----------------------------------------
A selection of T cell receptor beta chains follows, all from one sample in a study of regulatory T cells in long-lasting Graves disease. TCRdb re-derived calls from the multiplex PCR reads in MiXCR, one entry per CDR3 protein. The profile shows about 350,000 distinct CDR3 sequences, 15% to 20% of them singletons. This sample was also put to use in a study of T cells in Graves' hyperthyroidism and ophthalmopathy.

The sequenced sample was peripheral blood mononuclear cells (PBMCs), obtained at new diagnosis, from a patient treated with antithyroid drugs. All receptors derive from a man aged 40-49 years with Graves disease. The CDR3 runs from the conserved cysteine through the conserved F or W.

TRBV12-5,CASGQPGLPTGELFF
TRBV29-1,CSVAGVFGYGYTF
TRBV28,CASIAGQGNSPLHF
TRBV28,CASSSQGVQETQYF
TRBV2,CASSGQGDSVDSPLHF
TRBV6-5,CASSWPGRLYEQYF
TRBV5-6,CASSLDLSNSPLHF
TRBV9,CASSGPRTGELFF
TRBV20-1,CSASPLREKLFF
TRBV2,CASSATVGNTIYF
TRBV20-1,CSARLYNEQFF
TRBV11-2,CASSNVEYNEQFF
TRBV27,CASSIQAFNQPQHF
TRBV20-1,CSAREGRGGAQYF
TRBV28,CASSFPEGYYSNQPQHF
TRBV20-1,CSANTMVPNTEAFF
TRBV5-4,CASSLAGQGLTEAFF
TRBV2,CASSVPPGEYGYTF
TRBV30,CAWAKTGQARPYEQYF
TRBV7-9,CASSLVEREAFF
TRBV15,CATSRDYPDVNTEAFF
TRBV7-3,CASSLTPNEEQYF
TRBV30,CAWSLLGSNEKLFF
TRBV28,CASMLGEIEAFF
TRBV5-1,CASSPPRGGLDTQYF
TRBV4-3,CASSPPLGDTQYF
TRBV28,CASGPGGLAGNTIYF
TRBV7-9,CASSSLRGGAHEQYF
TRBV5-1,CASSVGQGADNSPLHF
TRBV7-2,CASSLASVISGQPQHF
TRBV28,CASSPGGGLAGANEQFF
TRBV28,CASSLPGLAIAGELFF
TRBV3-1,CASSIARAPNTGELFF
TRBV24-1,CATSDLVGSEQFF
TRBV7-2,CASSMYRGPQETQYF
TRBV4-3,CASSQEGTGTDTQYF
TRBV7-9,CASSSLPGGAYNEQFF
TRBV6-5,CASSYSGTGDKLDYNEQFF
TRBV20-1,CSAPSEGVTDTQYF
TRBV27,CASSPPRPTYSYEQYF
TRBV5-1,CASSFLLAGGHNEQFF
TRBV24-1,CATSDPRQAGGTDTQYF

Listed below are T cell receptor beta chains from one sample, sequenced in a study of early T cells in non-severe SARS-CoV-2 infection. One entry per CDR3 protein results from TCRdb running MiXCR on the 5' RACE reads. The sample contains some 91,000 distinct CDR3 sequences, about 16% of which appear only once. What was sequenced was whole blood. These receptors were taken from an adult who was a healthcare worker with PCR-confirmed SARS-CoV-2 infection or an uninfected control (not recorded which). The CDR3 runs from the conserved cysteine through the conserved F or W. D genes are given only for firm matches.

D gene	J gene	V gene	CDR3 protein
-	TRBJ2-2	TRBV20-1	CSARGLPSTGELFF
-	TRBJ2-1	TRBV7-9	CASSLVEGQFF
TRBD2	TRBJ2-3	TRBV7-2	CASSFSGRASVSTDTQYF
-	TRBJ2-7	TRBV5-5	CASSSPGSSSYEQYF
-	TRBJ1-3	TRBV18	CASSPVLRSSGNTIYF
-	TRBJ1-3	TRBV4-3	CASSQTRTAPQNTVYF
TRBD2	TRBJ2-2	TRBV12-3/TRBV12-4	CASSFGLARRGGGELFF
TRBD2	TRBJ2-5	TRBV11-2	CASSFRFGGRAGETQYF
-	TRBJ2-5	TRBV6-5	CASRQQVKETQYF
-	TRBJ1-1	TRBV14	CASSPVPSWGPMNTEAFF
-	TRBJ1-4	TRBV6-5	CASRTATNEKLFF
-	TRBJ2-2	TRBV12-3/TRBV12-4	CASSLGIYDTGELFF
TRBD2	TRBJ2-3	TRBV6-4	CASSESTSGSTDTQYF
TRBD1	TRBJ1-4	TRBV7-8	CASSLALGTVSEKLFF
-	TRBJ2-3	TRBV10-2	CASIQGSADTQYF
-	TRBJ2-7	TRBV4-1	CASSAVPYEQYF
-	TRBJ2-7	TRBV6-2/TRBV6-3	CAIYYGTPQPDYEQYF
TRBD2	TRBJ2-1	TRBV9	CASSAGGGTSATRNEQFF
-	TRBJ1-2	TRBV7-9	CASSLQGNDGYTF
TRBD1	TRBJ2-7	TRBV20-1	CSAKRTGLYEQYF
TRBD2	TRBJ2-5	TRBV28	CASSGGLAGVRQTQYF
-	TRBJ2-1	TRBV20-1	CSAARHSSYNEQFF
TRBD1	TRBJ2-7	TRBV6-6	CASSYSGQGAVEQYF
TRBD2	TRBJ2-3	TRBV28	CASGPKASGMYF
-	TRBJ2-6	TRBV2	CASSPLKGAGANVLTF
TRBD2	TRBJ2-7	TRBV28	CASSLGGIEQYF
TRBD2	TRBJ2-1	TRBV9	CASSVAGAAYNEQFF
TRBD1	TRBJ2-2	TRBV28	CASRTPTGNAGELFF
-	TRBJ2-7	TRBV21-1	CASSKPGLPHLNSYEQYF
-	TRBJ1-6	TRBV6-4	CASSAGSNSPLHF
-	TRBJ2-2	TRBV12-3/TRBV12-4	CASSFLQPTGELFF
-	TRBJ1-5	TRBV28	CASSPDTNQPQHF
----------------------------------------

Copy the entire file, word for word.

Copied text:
A selection of T cell receptor beta chains follows, all from one sample in a study of regulatory T cells in long-lasting Graves disease. TCRdb re-derived calls from the multiplex PCR reads in MiXCR, one entry per CDR3 protein. The profile shows about 350,000 distinct CDR3 sequences, 15% to 20% of them singletons. This sample was also put to use in a study of T cells in Graves' hyperthyroidism and ophthalmopathy.

The sequenced sample was peripheral blood mononuclear cells (PBMCs), obtained at new diagnosis, from a patient treated with antithyroid drugs. All receptors derive from a man aged 40-49 years with Graves disease. The CDR3 runs from the conserved cysteine through the conserved F or W.

TRBV12-5,CASGQPGLPTGELFF
TRBV29-1,CSVAGVFGYGYTF
TRBV28,CASIAGQGNSPLHF
TRBV28,CASSSQGVQETQYF
TRBV2,CASSGQGDSVDSPLHF
TRBV6-5,CASSWPGRLYEQYF
TRBV5-6,CASSLDLSNSPLHF
TRBV9,CASSGPRTGELFF
TRBV20-1,CSASPLREKLFF
TRBV2,CASSATVGNTIYF
TRBV20-1,CSARLYNEQFF
TRBV11-2,CASSNVEYNEQFF
TRBV27,CASSIQAFNQPQHF
TRBV20-1,CSAREGRGGAQYF
TRBV28,CASSFPEGYYSNQPQHF
TRBV20-1,CSANTMVPNTEAFF
TRBV5-4,CASSLAGQGLTEAFF
TRBV2,CASSVPPGEYGYTF
TRBV30,CAWAKTGQARPYEQYF
TRBV7-9,CASSLVEREAFF
TRBV15,CATSRDYPDVNTEAFF
TRBV7-3,CASSLTPNEEQYF
TRBV30,CAWSLLGSNEKLFF
TRBV28,CASMLGEIEAFF
TRBV5-1,CASSPPRGGLDTQYF
TRBV4-3,CASSPPLGDTQYF
TRBV28,CASGPGGLAGNTIYF
TRBV7-9,CASSSLRGGAHEQYF
TRBV5-1,CASSVGQGADNSPLHF
TRBV7-2,CASSLASVISGQPQHF
TRBV28,CASSPGGGLAGANEQFF
TRBV28,CASSLPGLAIAGELFF
TRBV3-1,CASSIARAPNTGELFF
TRBV24-1,CATSDLVGSEQFF
TRBV7-2,CASSMYRGPQETQYF
TRBV4-3,CASSQEGTGTDTQYF
TRBV7-9,CASSSLPGGAYNEQFF
TRBV6-5,CASSYSGTGDKLDYNEQFF
TRBV20-1,CSAPSEGVTDTQYF
TRBV27,CASSPPRPTYSYEQYF
TRBV5-1,CASSFLLAGGHNEQFF
TRBV24-1,CATSDPRQAGGTDTQYF

Listed below are T cell receptor beta chains from one sample, sequenced in a study of early T cells in non-severe SARS-CoV-2 infection. One entry per CDR3 protein results from TCRdb running MiXCR on the 5' RACE reads. The sample contains some 91,000 distinct CDR3 sequences, about 16% of which appear only once. What was sequenced was whole blood. These receptors were taken from an adult who was a healthcare worker with PCR-confirmed SARS-CoV-2 infection or an uninfected control (not recorded which). The CDR3 runs from the conserved cysteine through the conserved F or W. D genes are given only for firm matches.

D gene	J gene	V gene	CDR3 protein
-	TRBJ2-2	TRBV20-1	CSARGLPSTGELFF
-	TRBJ2-1	TRBV7-9	CASSLVEGQFF
TRBD2	TRBJ2-3	TRBV7-2	CASSFSGRASVSTDTQYF
-	TRBJ2-7	TRBV5-5	CASSSPGSSSYEQYF
-	TRBJ1-3	TRBV18	CASSPVLRSSGNTIYF
-	TRBJ1-3	TRBV4-3	CASSQTRTAPQNTVYF
TRBD2	TRBJ2-2	TRBV12-3/TRBV12-4	CASSFGLARRGGGELFF
TRBD2	TRBJ2-5	TRBV11-2	CASSFRFGGRAGETQYF
-	TRBJ2-5	TRBV6-5	CASRQQVKETQYF
-	TRBJ1-1	TRBV14	CASSPVPSWGPMNTEAFF
-	TRBJ1-4	TRBV6-5	CASRTATNEKLFF
-	TRBJ2-2	TRBV12-3/TRBV12-4	CASSLGIYDTGELFF
TRBD2	TRBJ2-3	TRBV6-4	CASSESTSGSTDTQYF
TRBD1	TRBJ1-4	TRBV7-8	CASSLALGTVSEKLFF
-	TRBJ2-3	TRBV10-2	CASIQGSADTQYF
-	TRBJ2-7	TRBV4-1	CASSAVPYEQYF
-	TRBJ2-7	TRBV6-2/TRBV6-3	CAIYYGTPQPDYEQYF
TRBD2	TRBJ2-1	TRBV9	CASSAGGGTSATRNEQFF
-	TRBJ1-2	TRBV7-9	CASSLQGNDGYTF
TRBD1	TRBJ2-7	TRBV20-1	CSAKRTGLYEQYF
TRBD2	TRBJ2-5	TRBV28	CASSGGLAGVRQTQYF
-	TRBJ2-1	TRBV20-1	CSAARHSSYNEQFF
TRBD1	TRBJ2-7	TRBV6-6	CASSYSGQGAVEQYF
TRBD2	TRBJ2-3	TRBV28	CASGPKASGMYF
-	TRBJ2-6	TRBV2	CASSPLKGAGANVLTF
TRBD2	TRBJ2-7	TRBV28	CASSLGGIEQYF
TRBD2	TRBJ2-1	TRBV9	CASSVAGAAYNEQFF
TRBD1	TRBJ2-2	TRBV28	CASRTPTGNAGELFF
-	TRBJ2-7	TRBV21-1	CASSKPGLPHLNSYEQYF
-	TRBJ1-6	TRBV6-4	CASSAGSNSPLHF
-	TRBJ2-2	TRBV12-3/TRBV12-4	CASSFLQPTGELFF
-	TRBJ1-5	TRBV28	CASSPDTNQPQHF